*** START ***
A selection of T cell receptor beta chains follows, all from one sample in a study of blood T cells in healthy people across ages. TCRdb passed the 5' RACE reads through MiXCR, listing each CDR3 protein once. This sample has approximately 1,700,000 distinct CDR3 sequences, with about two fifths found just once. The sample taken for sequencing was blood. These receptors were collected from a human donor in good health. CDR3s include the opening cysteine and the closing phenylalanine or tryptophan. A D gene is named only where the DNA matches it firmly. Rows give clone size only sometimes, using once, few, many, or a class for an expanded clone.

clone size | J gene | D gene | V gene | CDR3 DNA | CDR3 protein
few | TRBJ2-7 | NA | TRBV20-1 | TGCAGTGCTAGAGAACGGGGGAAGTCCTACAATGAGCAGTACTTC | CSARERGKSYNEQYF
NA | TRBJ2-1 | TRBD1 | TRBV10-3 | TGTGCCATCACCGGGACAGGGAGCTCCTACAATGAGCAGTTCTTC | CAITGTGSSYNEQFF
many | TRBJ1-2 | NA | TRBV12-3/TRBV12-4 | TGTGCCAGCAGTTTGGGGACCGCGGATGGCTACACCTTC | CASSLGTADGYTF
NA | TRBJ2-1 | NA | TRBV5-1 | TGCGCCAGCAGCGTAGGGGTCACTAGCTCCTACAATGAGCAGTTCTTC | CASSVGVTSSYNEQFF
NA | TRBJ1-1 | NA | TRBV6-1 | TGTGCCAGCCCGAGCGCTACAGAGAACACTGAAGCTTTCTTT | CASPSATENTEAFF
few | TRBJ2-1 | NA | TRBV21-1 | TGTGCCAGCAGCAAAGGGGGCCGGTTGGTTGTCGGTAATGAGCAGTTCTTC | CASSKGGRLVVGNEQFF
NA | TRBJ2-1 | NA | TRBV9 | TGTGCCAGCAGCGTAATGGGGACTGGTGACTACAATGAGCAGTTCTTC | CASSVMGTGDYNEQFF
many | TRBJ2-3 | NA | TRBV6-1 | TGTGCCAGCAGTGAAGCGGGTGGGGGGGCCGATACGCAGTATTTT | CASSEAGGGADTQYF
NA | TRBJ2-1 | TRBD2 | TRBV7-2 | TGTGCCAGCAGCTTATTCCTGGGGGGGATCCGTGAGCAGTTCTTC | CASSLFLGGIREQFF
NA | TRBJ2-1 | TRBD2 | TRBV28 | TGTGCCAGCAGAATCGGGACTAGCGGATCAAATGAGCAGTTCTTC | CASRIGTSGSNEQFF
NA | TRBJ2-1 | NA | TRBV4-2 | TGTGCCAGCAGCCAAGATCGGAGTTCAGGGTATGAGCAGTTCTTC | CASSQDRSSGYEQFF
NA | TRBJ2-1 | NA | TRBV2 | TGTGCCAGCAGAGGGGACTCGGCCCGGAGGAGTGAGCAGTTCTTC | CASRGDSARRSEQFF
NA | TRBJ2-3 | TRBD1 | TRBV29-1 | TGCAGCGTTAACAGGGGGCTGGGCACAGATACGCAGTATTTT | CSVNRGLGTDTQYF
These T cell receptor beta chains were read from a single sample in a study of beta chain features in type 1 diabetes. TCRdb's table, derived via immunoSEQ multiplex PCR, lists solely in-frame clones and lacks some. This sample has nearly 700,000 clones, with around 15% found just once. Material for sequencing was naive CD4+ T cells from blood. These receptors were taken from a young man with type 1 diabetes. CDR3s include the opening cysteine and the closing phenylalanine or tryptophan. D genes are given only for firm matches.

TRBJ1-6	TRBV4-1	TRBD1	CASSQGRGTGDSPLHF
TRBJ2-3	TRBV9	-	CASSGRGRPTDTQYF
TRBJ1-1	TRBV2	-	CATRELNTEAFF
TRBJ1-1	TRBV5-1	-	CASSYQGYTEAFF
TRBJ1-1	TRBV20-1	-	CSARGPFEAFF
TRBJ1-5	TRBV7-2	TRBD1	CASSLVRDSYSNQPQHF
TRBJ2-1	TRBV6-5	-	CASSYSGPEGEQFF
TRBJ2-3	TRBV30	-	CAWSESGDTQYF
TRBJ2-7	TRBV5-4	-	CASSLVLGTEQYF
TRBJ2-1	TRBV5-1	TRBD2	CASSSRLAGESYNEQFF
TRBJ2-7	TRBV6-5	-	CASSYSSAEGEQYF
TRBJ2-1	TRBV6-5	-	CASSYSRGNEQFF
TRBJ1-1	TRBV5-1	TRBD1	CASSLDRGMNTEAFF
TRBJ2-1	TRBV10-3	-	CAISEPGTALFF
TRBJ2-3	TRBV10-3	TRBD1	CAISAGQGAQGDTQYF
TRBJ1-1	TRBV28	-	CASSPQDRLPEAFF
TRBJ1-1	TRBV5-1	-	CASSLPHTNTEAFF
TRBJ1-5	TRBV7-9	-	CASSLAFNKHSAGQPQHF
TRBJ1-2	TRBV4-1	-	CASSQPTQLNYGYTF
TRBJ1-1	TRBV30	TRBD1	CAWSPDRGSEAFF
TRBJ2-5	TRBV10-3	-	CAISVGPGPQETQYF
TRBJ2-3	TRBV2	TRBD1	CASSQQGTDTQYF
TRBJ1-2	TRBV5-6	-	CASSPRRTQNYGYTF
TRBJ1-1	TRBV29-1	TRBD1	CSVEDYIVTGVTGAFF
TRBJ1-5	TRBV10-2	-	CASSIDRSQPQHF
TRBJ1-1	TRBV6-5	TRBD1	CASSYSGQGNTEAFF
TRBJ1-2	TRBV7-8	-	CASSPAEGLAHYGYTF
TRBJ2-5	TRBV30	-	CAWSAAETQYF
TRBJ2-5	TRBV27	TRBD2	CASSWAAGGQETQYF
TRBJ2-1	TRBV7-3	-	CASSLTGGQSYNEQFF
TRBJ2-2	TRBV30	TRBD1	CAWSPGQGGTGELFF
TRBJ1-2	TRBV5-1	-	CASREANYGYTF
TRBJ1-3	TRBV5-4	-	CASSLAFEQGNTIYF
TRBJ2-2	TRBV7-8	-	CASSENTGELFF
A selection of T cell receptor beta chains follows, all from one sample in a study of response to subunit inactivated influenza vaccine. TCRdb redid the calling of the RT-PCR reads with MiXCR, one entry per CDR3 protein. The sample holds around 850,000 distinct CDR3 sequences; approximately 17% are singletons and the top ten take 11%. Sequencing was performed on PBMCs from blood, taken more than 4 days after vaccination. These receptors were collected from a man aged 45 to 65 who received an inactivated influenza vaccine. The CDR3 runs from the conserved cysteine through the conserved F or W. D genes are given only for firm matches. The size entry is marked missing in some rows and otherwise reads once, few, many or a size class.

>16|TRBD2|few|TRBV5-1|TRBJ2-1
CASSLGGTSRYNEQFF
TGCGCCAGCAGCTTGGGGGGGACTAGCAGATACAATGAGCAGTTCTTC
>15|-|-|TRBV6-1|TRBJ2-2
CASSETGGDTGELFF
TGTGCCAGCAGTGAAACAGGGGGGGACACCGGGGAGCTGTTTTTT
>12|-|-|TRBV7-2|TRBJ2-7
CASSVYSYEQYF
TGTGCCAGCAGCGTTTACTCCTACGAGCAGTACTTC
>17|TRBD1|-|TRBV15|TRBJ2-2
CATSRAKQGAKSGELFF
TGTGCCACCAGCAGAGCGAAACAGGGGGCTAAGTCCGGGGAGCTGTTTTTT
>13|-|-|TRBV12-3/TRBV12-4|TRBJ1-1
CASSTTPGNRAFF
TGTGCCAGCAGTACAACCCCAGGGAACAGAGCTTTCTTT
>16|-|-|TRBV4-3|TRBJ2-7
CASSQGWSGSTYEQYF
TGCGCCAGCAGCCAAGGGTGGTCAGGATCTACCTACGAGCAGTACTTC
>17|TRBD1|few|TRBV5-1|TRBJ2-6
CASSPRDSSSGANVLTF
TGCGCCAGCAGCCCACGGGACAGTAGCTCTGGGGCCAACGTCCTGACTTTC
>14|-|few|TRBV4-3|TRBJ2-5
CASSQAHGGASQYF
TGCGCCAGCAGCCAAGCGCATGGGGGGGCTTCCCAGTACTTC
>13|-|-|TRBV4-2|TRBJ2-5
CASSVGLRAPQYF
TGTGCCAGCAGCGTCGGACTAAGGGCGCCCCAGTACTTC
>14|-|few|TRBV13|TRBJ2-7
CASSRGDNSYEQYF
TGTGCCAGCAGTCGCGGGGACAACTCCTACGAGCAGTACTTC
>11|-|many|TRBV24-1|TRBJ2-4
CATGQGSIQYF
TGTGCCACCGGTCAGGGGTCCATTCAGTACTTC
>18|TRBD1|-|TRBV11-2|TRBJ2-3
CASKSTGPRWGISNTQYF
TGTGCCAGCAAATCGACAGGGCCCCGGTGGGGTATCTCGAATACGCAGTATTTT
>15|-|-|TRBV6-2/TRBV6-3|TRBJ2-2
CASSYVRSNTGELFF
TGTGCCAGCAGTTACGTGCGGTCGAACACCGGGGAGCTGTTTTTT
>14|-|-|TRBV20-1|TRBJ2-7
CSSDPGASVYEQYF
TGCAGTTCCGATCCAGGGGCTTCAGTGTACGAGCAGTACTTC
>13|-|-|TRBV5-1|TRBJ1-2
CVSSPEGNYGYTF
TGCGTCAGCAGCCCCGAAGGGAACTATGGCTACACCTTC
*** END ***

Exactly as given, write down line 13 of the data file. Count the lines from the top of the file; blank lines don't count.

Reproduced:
NA | TRBJ2-1 | NA | TRBV4-2 | TGTGCCAGCAGCCAAGATCGGAGTTCAGGGTATGAGCAGTTCTTC | CASSQDRSSGYEQFF